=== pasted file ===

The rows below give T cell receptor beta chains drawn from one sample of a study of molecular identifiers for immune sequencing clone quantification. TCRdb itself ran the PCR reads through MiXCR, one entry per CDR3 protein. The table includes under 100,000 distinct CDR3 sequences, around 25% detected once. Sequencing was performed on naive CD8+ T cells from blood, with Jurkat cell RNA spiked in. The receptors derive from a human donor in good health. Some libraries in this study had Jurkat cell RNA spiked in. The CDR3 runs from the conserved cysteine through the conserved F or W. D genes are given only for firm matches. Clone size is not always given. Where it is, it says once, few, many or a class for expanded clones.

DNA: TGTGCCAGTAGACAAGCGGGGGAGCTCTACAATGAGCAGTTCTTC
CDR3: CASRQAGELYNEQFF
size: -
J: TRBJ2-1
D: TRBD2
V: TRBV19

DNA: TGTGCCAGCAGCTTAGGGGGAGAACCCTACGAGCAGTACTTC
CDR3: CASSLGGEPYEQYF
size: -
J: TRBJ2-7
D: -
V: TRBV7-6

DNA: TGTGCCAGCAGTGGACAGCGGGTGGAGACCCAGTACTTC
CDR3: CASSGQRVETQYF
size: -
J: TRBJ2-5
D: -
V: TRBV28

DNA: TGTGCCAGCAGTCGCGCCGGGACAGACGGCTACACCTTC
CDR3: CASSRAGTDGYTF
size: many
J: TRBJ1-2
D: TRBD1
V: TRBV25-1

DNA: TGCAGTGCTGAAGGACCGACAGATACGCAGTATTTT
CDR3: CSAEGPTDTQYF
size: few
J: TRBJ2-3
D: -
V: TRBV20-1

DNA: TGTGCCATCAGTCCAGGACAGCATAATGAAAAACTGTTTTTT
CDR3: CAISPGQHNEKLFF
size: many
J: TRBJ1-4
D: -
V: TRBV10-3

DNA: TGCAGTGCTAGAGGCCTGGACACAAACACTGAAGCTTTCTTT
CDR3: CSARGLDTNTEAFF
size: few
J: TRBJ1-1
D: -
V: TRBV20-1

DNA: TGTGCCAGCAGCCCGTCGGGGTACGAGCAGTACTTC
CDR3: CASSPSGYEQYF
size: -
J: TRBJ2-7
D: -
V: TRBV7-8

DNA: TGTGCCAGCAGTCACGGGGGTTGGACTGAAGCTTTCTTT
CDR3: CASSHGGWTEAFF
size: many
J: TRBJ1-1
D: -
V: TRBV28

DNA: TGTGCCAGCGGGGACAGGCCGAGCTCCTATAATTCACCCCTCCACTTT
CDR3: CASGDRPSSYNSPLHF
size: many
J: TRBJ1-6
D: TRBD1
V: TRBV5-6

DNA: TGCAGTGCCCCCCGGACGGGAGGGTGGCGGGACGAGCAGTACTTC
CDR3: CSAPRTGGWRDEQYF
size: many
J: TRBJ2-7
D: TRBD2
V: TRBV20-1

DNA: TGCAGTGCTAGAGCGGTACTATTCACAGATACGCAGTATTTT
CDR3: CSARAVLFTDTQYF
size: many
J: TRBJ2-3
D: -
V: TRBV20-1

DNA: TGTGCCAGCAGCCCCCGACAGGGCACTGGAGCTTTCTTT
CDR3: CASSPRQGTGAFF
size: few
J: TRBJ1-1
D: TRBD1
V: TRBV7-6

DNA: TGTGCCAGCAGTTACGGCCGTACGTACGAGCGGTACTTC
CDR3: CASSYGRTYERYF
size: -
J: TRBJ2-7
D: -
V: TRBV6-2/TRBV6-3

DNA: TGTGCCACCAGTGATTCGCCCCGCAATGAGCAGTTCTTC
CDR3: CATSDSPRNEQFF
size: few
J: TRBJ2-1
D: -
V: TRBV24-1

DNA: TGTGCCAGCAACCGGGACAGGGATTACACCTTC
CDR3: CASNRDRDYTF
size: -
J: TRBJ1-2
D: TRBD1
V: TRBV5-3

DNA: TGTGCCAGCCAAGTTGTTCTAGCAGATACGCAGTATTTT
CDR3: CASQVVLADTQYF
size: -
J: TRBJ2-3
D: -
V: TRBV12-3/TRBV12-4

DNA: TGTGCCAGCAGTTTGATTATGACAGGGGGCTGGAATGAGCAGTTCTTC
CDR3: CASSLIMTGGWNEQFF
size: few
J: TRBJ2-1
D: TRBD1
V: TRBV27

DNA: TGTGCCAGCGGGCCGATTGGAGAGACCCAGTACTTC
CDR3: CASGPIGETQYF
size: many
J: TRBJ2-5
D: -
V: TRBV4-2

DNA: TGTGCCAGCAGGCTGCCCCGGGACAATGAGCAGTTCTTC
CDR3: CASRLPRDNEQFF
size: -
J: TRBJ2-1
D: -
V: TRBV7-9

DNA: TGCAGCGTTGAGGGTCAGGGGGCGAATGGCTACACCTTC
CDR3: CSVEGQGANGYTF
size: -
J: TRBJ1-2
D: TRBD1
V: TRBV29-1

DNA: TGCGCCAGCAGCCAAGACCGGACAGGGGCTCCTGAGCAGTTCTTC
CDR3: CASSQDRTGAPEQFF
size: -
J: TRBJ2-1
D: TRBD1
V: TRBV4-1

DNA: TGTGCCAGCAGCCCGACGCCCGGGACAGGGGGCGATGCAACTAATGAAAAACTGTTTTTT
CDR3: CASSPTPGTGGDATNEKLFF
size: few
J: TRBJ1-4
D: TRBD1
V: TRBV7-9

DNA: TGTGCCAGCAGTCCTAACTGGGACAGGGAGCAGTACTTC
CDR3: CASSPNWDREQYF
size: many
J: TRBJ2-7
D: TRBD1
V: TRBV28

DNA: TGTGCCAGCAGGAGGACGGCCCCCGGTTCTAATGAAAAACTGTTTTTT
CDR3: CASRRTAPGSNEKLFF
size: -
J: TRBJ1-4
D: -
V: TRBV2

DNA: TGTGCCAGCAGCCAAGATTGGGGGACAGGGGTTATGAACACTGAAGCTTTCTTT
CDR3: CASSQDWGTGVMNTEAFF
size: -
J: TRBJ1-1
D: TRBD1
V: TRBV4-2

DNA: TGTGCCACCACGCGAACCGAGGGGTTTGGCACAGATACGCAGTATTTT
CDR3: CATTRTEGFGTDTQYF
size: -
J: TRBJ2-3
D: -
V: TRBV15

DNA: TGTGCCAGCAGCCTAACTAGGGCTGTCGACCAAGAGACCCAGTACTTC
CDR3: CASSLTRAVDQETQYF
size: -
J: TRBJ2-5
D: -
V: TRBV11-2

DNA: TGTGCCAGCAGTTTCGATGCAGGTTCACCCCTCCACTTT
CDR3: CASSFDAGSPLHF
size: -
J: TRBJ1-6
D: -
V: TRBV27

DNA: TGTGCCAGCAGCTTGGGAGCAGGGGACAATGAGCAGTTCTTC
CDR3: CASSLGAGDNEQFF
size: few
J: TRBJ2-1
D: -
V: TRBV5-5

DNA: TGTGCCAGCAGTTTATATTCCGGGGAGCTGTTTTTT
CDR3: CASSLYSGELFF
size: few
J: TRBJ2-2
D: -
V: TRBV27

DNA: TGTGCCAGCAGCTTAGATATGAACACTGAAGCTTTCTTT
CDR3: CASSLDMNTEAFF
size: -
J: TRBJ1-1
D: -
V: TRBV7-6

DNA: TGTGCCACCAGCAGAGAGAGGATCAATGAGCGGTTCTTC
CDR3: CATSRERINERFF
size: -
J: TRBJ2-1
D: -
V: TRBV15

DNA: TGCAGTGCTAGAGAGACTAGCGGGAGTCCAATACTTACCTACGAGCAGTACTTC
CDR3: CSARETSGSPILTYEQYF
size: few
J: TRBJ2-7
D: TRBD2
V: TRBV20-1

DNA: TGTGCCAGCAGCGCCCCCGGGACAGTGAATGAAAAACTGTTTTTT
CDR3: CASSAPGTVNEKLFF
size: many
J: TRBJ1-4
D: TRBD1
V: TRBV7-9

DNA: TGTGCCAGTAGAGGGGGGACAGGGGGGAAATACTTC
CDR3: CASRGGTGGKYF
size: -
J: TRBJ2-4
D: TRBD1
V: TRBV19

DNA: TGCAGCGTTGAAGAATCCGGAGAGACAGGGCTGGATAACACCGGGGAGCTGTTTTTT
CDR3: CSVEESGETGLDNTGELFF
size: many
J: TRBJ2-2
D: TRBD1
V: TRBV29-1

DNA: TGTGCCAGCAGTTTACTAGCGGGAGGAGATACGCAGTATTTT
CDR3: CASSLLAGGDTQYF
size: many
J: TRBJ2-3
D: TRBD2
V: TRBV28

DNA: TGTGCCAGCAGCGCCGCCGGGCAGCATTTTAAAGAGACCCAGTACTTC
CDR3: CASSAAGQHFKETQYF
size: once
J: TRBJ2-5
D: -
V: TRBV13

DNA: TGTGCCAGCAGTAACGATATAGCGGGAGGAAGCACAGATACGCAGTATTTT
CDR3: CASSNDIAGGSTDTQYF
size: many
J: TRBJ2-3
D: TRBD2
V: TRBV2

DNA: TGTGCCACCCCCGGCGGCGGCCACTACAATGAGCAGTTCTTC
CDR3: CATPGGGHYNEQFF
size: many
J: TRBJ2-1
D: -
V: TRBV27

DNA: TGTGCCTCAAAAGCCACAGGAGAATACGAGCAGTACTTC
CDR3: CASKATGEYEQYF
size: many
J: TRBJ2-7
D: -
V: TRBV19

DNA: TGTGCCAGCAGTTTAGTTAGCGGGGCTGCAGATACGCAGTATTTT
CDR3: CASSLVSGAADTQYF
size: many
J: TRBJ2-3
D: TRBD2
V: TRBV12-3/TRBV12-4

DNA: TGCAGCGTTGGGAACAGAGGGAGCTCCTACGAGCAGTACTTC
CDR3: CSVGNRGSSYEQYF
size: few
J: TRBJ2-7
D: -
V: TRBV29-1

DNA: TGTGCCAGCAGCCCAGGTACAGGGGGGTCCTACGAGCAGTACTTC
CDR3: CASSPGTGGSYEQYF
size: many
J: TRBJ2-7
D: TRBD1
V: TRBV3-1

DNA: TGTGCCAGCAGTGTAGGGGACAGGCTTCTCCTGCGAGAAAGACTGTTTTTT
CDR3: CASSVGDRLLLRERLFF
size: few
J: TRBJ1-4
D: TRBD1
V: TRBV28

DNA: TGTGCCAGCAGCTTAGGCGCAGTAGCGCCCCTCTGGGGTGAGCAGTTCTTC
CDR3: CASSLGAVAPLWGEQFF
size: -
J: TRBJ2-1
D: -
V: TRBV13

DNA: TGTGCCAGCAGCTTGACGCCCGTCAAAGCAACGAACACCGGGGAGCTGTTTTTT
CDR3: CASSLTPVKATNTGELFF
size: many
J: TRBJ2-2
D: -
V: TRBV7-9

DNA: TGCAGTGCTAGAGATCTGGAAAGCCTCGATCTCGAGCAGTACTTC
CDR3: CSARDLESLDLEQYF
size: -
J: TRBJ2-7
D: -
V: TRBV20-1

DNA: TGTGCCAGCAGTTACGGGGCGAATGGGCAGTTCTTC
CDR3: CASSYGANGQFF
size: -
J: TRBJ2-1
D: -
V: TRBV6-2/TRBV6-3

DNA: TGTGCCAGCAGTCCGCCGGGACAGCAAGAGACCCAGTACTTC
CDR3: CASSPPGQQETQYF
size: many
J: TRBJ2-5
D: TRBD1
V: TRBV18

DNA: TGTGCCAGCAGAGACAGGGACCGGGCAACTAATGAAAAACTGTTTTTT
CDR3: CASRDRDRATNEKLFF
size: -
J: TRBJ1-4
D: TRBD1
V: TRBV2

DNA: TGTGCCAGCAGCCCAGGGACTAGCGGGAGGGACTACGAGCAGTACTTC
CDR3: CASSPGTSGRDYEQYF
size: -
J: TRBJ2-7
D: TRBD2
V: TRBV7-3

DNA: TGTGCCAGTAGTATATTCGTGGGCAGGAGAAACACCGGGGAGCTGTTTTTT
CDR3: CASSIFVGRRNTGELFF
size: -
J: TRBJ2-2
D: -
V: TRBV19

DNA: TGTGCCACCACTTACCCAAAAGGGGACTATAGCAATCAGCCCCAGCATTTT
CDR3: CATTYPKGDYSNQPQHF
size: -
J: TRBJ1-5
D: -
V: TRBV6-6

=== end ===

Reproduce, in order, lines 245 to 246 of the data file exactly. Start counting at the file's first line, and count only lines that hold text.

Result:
J: TRBJ2-1
D: -